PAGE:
Skogen - Vittra
Nordvis Produktion
Atmospheric Black Metal
9 songs (56' 54")
Release year: 2009
Reviewed by Andy
Archive review

The re-release of Skogen's first LP, Vittra, leaves one with mixed feelings. Vittra was a good album atmospherically, but even six years ago it was hardly unique; after all, Fen and Wodensthrone both released their first albums that same year, and before and after that year the atmospheric black metal world got dogpiled by more generic, mediocre soft-folk albums than I even want to think about. And yet there is still something about Vittra that appeals. I think it's the sense that its creators are willing to deliver an atmospheric sound without getting too comfortable, sleepy or repetitive, and though it's never going to be a particularly exciting album, it has its moments.

The album starts out slowly in Dimfärd, giving plenty of room for acoustic passages and whistling-wind sound effects, and the rhythm guitars, leashed tightly by the production so they don't overwhelm anything, blast multi-string chords that are light on the mid-range to the background of hoarse, clean chanting, while the rhythm of Skuggorna Kallar switches to one used (and often over-used) by latter-day Amorphis -- but with both band members taking turns on the almost 100%-growled black metal vocals, listeners who disapprove of clean singing won't be bothered by any folksy duets. While the atmosphere is by no means uplifting, there isn't the same aura of loneliness pervading this album as there would be on, say, a Fen album; the vocals give the feeling of a calm, peaceful solitude rather than an agonized one. The production on the album is fine and tightly controls the instruments, allowing synths to make it in without making anything sound fake; on Ur Mörkret Hon Kommer, the synth sneaks into the verses almost without anyone noticing, followed by Höst, a pretty acoustic-guitar piece.

Nice-sounding though it and its companion, Skymning, might be, I couldn't help but heartlessly observe that little interludes like this, done by so many Scandinavian bands too many times, really sums up both the commitment to variety on the part of Vittra and its ultimate doom of getting lost in a pile of sound-alikes. Not that Skogen stops trying, and they hit pay-dirt a few times, such as on Under Fullmånens Sken, a flatly strummed mid-tempo piece with not only a bit of heaviness but more cleverly-mixed synth, accompanied by a hollow-sounding guitar solo that makes it stand out -- and wakes the listener up a bit after all those slow pieces. The slowness of the following and final track, I Skogens Djup, stands in full contrast to it; its distorted, tremolo-picked riffs and unconventional double-kick drum fills are good, but the song is slower than most songs on the album and it takes effort not to lose patience with its rather meandering structure, ending with a very realistic sample of gently falling rain.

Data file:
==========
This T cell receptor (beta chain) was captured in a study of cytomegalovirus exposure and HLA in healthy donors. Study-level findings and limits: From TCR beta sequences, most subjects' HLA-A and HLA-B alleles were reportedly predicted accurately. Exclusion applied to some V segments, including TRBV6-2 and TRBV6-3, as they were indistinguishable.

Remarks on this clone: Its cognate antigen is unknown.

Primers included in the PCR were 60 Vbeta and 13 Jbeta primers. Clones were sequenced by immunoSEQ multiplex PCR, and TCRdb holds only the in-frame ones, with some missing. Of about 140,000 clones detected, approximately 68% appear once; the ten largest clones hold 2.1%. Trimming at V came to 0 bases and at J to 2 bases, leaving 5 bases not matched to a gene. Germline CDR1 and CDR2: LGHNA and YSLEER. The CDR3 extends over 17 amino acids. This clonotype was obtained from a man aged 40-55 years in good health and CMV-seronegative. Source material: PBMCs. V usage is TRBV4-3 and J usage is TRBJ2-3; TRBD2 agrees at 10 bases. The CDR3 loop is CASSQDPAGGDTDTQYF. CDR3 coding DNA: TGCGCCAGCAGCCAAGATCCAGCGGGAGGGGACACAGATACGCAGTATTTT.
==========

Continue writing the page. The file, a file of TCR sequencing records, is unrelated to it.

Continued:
There are good things to be said about Vittra, and though it was never a particularly groundbreaking release, it was a fairly good one. Though most metal fans will probably not be particularly interested, I think listeners to nature-themed folk/black metal would enjoy giving this one a spin once or twice.

Killing Songs :
Under Fullmånens Sken
Andy quoted 72 / 100
Other albums by Skogen that we have reviewed:
Skogen - Eld reviewed by Alex and quoted 80 / 100
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